Saturday, November 14, 2020

The Witches (Graphic Novel)

Dahl, Roald and Pénélope Bagieu. The Witches: The Graphic Novel
September 1st 2020 by Scholastic Inc. 
E ARC provided by Edelweiss Plus

I am not a fan of Dahl, which is odd considering that he started writing when I was a child. His work is odd, and not in a pleasant way. He may be the reason that so many British writers portray adults as inherently evil and cruel to children. Not only that, but Dahl was, by all accounts, not very nice. My library has a few books that were purchased before I got here; I haven't added any others, and had never read The Witches (1983). Still not a huge fan, and I was considering getting the graphic novel for my bloodthirsty readers who all want to snuggle up with a good murder until the uproar over the movie

A young boy goes to live with his eccentric, chain smoking grandmother after the death of his parents. He's used to being told bedtime stories, and so grandmother tells him one about the witches of the world who all hate children. They are bald, have weird fingers and toes, and odd eyes. When the grandmother becomes ill, the doctor visits and recommends a trip to the seaside for the cool air. Once there, the boy gets a present of two mice, but the hotel wants them to be kept in a cage. Since this interferes with training them to do circus tricks, the boy hunts around the hotel for a vacant space and finds an empty conference room. Soon, however, it is filled with women.. all wearing wigs and looking suspiciously like his grandmother's tales of witches. Sure enough, the Grand High Witch herself is there, and unveils her plan to turn all of the children in the world into mice while they are at school so that the teachers kill them. She has the serum developed, and needs to witches to set up candy shops to distribute the potion. She turns a girl into a mouse before their eyes, and turns the boy as well. The two children manage to get back to the grandmother, and they plan to snatch a bottle of potion, does the witches, and avert disaster by having them turn into mice. It's a plan fraught with peril, but they are successful. Returning home, the boy decides to stay a mouse, since his grandmother is 83 to his 8, and he will live about as long as she does if he remains in mouse form.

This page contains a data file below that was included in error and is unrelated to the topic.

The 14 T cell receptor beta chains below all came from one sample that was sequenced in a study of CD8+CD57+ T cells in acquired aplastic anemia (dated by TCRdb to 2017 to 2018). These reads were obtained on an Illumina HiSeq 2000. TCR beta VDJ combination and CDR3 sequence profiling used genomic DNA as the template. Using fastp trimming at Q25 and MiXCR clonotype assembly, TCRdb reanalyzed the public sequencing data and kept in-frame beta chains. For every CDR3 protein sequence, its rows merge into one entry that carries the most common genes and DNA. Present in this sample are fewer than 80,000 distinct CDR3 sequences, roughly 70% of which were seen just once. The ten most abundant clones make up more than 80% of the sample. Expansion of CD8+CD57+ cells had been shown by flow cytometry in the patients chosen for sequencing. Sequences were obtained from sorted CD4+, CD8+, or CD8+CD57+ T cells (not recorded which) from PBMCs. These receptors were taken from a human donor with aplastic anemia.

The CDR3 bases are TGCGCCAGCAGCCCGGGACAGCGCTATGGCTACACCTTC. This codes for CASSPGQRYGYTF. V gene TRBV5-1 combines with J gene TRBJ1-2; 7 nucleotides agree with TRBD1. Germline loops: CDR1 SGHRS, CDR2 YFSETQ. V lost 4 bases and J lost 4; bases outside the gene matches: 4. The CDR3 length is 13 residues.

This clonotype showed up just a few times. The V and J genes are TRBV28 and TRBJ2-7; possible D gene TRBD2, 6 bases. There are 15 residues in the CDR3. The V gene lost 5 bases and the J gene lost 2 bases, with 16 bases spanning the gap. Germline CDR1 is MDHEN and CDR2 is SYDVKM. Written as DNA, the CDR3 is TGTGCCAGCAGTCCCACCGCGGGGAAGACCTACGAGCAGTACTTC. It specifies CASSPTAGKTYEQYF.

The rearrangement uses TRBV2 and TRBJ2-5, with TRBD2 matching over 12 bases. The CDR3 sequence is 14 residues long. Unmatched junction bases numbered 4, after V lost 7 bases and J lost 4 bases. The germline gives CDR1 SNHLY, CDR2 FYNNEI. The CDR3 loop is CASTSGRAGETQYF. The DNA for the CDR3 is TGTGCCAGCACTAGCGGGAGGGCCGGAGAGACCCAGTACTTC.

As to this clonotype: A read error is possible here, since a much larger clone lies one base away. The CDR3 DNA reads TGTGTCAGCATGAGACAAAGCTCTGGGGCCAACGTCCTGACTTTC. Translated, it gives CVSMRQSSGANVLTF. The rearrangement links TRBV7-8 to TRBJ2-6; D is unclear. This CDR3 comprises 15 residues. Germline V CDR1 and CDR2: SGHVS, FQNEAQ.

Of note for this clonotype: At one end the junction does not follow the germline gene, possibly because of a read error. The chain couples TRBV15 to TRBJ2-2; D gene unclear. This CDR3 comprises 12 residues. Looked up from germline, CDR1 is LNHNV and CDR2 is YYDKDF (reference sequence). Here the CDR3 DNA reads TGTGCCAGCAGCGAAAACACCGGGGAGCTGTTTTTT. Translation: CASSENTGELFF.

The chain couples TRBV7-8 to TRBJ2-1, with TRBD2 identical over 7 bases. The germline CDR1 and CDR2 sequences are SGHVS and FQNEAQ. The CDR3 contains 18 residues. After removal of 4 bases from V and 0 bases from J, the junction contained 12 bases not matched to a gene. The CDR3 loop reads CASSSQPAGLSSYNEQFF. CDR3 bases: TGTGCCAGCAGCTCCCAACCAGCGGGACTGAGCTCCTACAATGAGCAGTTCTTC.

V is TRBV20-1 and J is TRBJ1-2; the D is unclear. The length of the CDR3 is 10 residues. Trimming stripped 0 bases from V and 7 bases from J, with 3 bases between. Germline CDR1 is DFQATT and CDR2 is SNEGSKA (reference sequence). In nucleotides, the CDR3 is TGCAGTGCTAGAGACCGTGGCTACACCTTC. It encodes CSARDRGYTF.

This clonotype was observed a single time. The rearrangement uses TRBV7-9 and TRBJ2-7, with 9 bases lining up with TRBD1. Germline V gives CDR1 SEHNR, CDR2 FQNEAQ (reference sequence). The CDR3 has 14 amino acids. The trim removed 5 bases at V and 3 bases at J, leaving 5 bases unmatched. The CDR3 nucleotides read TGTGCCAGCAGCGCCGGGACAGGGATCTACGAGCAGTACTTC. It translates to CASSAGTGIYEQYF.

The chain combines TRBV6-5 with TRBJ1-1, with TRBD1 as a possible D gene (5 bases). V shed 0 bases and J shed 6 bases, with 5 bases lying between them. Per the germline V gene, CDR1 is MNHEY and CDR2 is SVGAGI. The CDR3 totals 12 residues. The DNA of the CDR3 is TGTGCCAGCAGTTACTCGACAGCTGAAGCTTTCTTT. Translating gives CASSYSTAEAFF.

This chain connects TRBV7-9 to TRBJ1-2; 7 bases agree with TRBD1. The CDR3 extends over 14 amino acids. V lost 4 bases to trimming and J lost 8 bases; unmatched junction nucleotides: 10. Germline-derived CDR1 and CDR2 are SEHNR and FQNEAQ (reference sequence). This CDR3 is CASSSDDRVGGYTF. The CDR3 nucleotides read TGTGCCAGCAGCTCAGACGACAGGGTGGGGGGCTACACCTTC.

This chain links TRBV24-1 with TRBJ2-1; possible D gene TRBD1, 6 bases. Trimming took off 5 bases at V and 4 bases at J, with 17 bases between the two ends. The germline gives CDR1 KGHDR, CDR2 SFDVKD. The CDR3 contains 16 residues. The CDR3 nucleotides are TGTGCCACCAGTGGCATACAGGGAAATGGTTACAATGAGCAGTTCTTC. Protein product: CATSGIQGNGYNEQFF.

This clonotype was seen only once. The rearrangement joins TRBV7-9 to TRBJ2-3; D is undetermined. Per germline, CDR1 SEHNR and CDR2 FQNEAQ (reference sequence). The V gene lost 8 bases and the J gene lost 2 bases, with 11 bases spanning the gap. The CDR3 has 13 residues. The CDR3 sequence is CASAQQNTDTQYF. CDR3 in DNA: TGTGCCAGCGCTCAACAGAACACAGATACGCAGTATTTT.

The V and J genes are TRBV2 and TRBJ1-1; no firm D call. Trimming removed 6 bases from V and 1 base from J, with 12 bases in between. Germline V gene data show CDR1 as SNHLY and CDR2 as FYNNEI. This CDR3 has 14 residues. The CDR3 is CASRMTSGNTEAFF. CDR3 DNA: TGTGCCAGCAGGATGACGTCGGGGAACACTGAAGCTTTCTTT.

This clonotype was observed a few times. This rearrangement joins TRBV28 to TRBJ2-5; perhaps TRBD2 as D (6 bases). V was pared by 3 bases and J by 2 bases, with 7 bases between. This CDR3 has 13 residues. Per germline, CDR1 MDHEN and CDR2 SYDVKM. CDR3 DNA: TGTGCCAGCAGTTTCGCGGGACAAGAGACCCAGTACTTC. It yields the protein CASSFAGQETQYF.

Strengths: The drawings are excellently creepy, even though they don't bear any resemblance to Quentin Blake's illustrations at all. The grandmother is very supportive of her grandson, and clearly loves him. She is quite the character. The story moves quickly, and the adaptation manages to describe things in enough detail that it's all easy to understand. 
Weaknesses: This has some fairly gross and disturbing moments, with the boy in mouse form getting his tail hacked off in the kitchen, the witches turning into mice, and the head witch revealing her true form. 
What I really think: So disturbing, and not in any sort of instructive way. There's no allegorical, moral lesson, and the fact that the boy wanted to stay a mouse so he would die when his grandmother did... just not my idea of a pleasant read. Others will enjoy this foray into Dahl's dark world, but I think I developed a new frown line or two reading this. 

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